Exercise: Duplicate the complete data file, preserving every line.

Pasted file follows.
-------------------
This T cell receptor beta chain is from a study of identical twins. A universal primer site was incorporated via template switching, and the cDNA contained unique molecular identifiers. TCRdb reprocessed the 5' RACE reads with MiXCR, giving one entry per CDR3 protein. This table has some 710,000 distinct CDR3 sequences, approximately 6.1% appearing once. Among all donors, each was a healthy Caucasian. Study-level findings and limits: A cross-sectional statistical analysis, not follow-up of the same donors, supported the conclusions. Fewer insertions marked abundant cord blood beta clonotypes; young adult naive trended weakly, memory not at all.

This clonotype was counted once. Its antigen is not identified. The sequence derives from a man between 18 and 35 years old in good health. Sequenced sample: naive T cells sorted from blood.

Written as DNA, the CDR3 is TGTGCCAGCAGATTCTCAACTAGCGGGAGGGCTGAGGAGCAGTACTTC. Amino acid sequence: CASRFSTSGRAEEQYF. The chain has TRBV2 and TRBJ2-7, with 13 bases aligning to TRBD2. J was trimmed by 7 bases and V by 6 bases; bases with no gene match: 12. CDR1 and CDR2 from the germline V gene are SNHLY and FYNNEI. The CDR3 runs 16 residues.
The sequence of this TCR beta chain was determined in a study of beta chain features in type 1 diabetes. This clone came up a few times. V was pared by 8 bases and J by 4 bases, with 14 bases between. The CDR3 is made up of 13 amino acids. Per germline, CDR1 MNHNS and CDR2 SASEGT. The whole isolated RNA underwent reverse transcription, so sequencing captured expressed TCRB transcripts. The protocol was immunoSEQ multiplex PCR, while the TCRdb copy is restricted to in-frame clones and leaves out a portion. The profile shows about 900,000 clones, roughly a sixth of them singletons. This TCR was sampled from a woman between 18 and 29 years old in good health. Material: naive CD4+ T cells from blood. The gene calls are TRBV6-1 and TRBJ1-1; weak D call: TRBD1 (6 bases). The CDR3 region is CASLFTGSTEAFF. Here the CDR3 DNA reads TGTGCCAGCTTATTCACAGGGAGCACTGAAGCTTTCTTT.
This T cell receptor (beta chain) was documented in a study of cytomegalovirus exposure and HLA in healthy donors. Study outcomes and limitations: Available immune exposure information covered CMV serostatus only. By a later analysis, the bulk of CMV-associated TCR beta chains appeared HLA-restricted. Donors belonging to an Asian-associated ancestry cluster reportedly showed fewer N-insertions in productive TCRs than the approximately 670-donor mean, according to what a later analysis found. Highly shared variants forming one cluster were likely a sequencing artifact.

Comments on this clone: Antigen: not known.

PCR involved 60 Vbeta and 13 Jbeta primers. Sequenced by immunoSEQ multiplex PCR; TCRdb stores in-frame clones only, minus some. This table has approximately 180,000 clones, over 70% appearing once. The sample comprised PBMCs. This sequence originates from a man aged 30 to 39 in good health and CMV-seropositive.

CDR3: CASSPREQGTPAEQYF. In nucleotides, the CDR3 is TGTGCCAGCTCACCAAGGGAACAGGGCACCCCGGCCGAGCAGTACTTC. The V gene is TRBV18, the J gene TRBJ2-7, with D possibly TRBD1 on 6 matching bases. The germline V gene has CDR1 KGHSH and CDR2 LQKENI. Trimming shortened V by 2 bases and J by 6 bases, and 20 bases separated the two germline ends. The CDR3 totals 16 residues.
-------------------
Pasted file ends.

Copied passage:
This T cell receptor beta chain is from a study of identical twins. A universal primer site was incorporated via template switching, and the cDNA contained unique molecular identifiers. TCRdb reprocessed the 5' RACE reads with MiXCR, giving one entry per CDR3 protein. This table has some 710,000 distinct CDR3 sequences, approximately 6.1% appearing once. Among all donors, each was a healthy Caucasian. Study-level findings and limits: A cross-sectional statistical analysis, not follow-up of the same donors, supported the conclusions. Fewer insertions marked abundant cord blood beta clonotypes; young adult naive trended weakly, memory not at all.

This clonotype was counted once. Its antigen is not identified. The sequence derives from a man between 18 and 35 years old in good health. Sequenced sample: naive T cells sorted from blood.

Written as DNA, the CDR3 is TGTGCCAGCAGATTCTCAACTAGCGGGAGGGCTGAGGAGCAGTACTTC. Amino acid sequence: CASRFSTSGRAEEQYF. The chain has TRBV2 and TRBJ2-7, with 13 bases aligning to TRBD2. J was trimmed by 7 bases and V by 6 bases; bases with no gene match: 12. CDR1 and CDR2 from the germline V gene are SNHLY and FYNNEI. The CDR3 runs 16 residues.
The sequence of this TCR beta chain was determined in a study of beta chain features in type 1 diabetes. This clone came up a few times. V was pared by 8 bases and J by 4 bases, with 14 bases between. The CDR3 is made up of 13 amino acids. Per germline, CDR1 MNHNS and CDR2 SASEGT. The whole isolated RNA underwent reverse transcription, so sequencing captured expressed TCRB transcripts. The protocol was immunoSEQ multiplex PCR, while the TCRdb copy is restricted to in-frame clones and leaves out a portion. The profile shows about 900,000 clones, roughly a sixth of them singletons. This TCR was sampled from a woman between 18 and 29 years old in good health. Material: naive CD4+ T cells from blood. The gene calls are TRBV6-1 and TRBJ1-1; weak D call: TRBD1 (6 bases). The CDR3 region is CASLFTGSTEAFF. Here the CDR3 DNA reads TGTGCCAGCTTATTCACAGGGAGCACTGAAGCTTTCTTT.
This T cell receptor (beta chain) was documented in a study of cytomegalovirus exposure and HLA in healthy donors. Study outcomes and limitations: Available immune exposure information covered CMV serostatus only. By a later analysis, the bulk of CMV-associated TCR beta chains appeared HLA-restricted. Donors belonging to an Asian-associated ancestry cluster reportedly showed fewer N-insertions in productive TCRs than the approximately 670-donor mean, according to what a later analysis found. Highly shared variants forming one cluster were likely a sequencing artifact.

Comments on this clone: Antigen: not known.

PCR involved 60 Vbeta and 13 Jbeta primers. Sequenced by immunoSEQ multiplex PCR; TCRdb stores in-frame clones only, minus some. This table has approximately 180,000 clones, over 70% appearing once. The sample comprised PBMCs. This sequence originates from a man aged 30 to 39 in good health and CMV-seropositive.

CDR3: CASSPREQGTPAEQYF. In nucleotides, the CDR3 is TGTGCCAGCTCACCAAGGGAACAGGGCACCCCGGCCGAGCAGTACTTC. The V gene is TRBV18, the J gene TRBJ2-7, with D possibly TRBD1 on 6 matching bases. The germline V gene has CDR1 KGHSH and CDR2 LQKENI. Trimming shortened V by 2 bases and J by 6 bases, and 20 bases separated the two germline ends. The CDR3 totals 16 residues.